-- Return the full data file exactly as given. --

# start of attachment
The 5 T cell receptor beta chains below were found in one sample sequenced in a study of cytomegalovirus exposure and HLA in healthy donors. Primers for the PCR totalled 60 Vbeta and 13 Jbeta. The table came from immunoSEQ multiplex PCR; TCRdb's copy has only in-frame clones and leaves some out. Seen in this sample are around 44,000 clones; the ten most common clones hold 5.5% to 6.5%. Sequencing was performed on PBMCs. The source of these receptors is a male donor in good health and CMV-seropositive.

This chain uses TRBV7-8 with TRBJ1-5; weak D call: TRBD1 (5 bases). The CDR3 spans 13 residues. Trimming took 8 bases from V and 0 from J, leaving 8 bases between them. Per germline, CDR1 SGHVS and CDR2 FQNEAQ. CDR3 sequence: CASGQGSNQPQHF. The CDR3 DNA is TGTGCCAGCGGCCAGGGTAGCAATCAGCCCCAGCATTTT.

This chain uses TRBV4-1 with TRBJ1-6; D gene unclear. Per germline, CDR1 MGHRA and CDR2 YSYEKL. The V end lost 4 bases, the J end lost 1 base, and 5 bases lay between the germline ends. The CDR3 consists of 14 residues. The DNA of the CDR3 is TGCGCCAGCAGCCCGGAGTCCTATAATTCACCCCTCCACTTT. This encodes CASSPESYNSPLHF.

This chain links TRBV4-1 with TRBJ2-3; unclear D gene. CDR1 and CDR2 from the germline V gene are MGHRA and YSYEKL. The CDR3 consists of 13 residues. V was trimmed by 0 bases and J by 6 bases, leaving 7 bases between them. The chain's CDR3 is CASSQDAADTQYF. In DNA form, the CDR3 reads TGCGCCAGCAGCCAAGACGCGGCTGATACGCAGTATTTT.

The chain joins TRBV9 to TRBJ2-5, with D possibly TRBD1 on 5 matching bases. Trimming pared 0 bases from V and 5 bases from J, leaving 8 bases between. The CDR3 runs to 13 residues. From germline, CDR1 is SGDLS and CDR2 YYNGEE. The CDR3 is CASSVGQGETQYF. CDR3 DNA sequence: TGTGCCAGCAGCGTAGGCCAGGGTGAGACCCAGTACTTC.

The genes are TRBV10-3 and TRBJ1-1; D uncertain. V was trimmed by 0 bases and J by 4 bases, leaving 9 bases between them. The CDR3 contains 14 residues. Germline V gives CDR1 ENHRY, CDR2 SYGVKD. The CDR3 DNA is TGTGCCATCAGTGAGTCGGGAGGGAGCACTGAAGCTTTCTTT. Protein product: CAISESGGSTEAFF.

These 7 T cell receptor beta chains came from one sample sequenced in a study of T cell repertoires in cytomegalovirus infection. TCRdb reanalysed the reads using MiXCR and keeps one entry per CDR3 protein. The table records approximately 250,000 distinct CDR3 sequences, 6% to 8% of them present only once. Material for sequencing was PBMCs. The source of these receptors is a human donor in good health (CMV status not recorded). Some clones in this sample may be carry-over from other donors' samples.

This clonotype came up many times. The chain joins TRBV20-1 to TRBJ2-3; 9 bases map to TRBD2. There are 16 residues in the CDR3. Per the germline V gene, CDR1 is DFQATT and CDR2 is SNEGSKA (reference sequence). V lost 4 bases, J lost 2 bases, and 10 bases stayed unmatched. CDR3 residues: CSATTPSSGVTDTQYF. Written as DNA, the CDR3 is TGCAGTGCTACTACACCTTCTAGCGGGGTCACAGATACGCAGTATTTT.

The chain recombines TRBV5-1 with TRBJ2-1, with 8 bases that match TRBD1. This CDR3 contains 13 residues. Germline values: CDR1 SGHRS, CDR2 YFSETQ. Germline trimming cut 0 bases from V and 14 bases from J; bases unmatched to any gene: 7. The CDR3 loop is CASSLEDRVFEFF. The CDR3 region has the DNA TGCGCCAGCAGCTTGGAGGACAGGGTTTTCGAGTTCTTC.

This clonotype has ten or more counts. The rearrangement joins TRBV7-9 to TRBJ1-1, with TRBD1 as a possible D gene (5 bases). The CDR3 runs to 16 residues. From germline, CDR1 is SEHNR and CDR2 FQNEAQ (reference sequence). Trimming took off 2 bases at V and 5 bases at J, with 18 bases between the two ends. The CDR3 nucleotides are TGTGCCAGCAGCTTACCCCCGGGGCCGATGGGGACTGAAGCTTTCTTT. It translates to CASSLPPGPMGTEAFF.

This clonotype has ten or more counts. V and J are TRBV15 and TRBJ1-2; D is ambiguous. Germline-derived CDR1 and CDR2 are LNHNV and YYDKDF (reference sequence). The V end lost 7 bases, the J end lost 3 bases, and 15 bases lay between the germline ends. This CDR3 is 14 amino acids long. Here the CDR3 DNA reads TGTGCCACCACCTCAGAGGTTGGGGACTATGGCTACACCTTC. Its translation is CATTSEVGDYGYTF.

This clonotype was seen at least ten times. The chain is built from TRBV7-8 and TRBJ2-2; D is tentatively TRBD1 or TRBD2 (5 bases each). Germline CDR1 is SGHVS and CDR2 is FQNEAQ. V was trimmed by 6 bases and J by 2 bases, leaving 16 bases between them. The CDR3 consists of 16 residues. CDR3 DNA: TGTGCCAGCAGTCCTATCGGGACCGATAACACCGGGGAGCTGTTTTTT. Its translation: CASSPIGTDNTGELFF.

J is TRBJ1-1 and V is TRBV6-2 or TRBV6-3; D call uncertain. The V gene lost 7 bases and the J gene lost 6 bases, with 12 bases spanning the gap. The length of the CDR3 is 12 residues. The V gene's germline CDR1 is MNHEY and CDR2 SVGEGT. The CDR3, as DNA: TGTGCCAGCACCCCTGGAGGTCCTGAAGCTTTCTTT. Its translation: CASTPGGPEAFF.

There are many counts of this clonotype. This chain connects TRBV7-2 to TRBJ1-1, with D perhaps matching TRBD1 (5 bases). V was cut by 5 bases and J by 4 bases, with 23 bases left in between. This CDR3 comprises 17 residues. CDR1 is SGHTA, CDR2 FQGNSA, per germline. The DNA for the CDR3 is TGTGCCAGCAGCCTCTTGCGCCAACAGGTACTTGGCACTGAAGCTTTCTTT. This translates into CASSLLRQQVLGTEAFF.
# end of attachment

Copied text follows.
The 5 T cell receptor beta chains below were found in one sample sequenced in a study of cytomegalovirus exposure and HLA in healthy donors. Primers for the PCR totalled 60 Vbeta and 13 Jbeta. The table came from immunoSEQ multiplex PCR; TCRdb's copy has only in-frame clones and leaves some out. Seen in this sample are around 44,000 clones; the ten most common clones hold 5.5% to 6.5%. Sequencing was performed on PBMCs. The source of these receptors is a male donor in good health and CMV-seropositive.

This chain uses TRBV7-8 with TRBJ1-5; weak D call: TRBD1 (5 bases). The CDR3 spans 13 residues. Trimming took 8 bases from V and 0 from J, leaving 8 bases between them. Per germline, CDR1 SGHVS and CDR2 FQNEAQ. CDR3 sequence: CASGQGSNQPQHF. The CDR3 DNA is TGTGCCAGCGGCCAGGGTAGCAATCAGCCCCAGCATTTT.

This chain uses TRBV4-1 with TRBJ1-6; D gene unclear. Per germline, CDR1 MGHRA and CDR2 YSYEKL. The V end lost 4 bases, the J end lost 1 base, and 5 bases lay between the germline ends. The CDR3 consists of 14 residues. The DNA of the CDR3 is TGCGCCAGCAGCCCGGAGTCCTATAATTCACCCCTCCACTTT. This encodes CASSPESYNSPLHF.

This chain links TRBV4-1 with TRBJ2-3; unclear D gene. CDR1 and CDR2 from the germline V gene are MGHRA and YSYEKL. The CDR3 consists of 13 residues. V was trimmed by 0 bases and J by 6 bases, leaving 7 bases between them. The chain's CDR3 is CASSQDAADTQYF. In DNA form, the CDR3 reads TGCGCCAGCAGCCAAGACGCGGCTGATACGCAGTATTTT.

The chain joins TRBV9 to TRBJ2-5, with D possibly TRBD1 on 5 matching bases. Trimming pared 0 bases from V and 5 bases from J, leaving 8 bases between. The CDR3 runs to 13 residues. From germline, CDR1 is SGDLS and CDR2 YYNGEE. The CDR3 is CASSVGQGETQYF. CDR3 DNA sequence: TGTGCCAGCAGCGTAGGCCAGGGTGAGACCCAGTACTTC.

The genes are TRBV10-3 and TRBJ1-1; D uncertain. V was trimmed by 0 bases and J by 4 bases, leaving 9 bases between them. The CDR3 contains 14 residues. Germline V gives CDR1 ENHRY, CDR2 SYGVKD. The CDR3 DNA is TGTGCCATCAGTGAGTCGGGAGGGAGCACTGAAGCTTTCTTT. Protein product: CAISESGGSTEAFF.

These 7 T cell receptor beta chains came from one sample sequenced in a study of T cell repertoires in cytomegalovirus infection. TCRdb reanalysed the reads using MiXCR and keeps one entry per CDR3 protein. The table records approximately 250,000 distinct CDR3 sequences, 6% to 8% of them present only once. Material for sequencing was PBMCs. The source of these receptors is a human donor in good health (CMV status not recorded). Some clones in this sample may be carry-over from other donors' samples.

This clonotype came up many times. The chain joins TRBV20-1 to TRBJ2-3; 9 bases map to TRBD2. There are 16 residues in the CDR3. Per the germline V gene, CDR1 is DFQATT and CDR2 is SNEGSKA (reference sequence). V lost 4 bases, J lost 2 bases, and 10 bases stayed unmatched. CDR3 residues: CSATTPSSGVTDTQYF. Written as DNA, the CDR3 is TGCAGTGCTACTACACCTTCTAGCGGGGTCACAGATACGCAGTATTTT.

The chain recombines TRBV5-1 with TRBJ2-1, with 8 bases that match TRBD1. This CDR3 contains 13 residues. Germline values: CDR1 SGHRS, CDR2 YFSETQ. Germline trimming cut 0 bases from V and 14 bases from J; bases unmatched to any gene: 7. The CDR3 loop is CASSLEDRVFEFF. The CDR3 region has the DNA TGCGCCAGCAGCTTGGAGGACAGGGTTTTCGAGTTCTTC.

This clonotype has ten or more counts. The rearrangement joins TRBV7-9 to TRBJ1-1, with TRBD1 as a possible D gene (5 bases). The CDR3 runs to 16 residues. From germline, CDR1 is SEHNR and CDR2 FQNEAQ (reference sequence). Trimming took off 2 bases at V and 5 bases at J, with 18 bases between the two ends. The CDR3 nucleotides are TGTGCCAGCAGCTTACCCCCGGGGCCGATGGGGACTGAAGCTTTCTTT. It translates to CASSLPPGPMGTEAFF.

This clonotype has ten or more counts. V and J are TRBV15 and TRBJ1-2; D is ambiguous. Germline-derived CDR1 and CDR2 are LNHNV and YYDKDF (reference sequence). The V end lost 7 bases, the J end lost 3 bases, and 15 bases lay between the germline ends. This CDR3 is 14 amino acids long. Here the CDR3 DNA reads TGTGCCACCACCTCAGAGGTTGGGGACTATGGCTACACCTTC. Its translation is CATTSEVGDYGYTF.

This clonotype was seen at least ten times. The chain is built from TRBV7-8 and TRBJ2-2; D is tentatively TRBD1 or TRBD2 (5 bases each). Germline CDR1 is SGHVS and CDR2 is FQNEAQ. V was trimmed by 6 bases and J by 2 bases, leaving 16 bases between them. The CDR3 consists of 16 residues. CDR3 DNA: TGTGCCAGCAGTCCTATCGGGACCGATAACACCGGGGAGCTGTTTTTT. Its translation: CASSPIGTDNTGELFF.

J is TRBJ1-1 and V is TRBV6-2 or TRBV6-3; D call uncertain. The V gene lost 7 bases and the J gene lost 6 bases, with 12 bases spanning the gap. The length of the CDR3 is 12 residues. The V gene's germline CDR1 is MNHEY and CDR2 SVGEGT. The CDR3, as DNA: TGTGCCAGCACCCCTGGAGGTCCTGAAGCTTTCTTT. Its translation: CASTPGGPEAFF.

There are many counts of this clonotype. This chain connects TRBV7-2 to TRBJ1-1, with D perhaps matching TRBD1 (5 bases). V was cut by 5 bases and J by 4 bases, with 23 bases left in between. This CDR3 comprises 17 residues. CDR1 is SGHTA, CDR2 FQGNSA, per germline. The DNA for the CDR3 is TGTGCCAGCAGCCTCTTGCGCCAACAGGTACTTGGCACTGAAGCTTTCTTT. This translates into CASSLLRQQVLGTEAFF.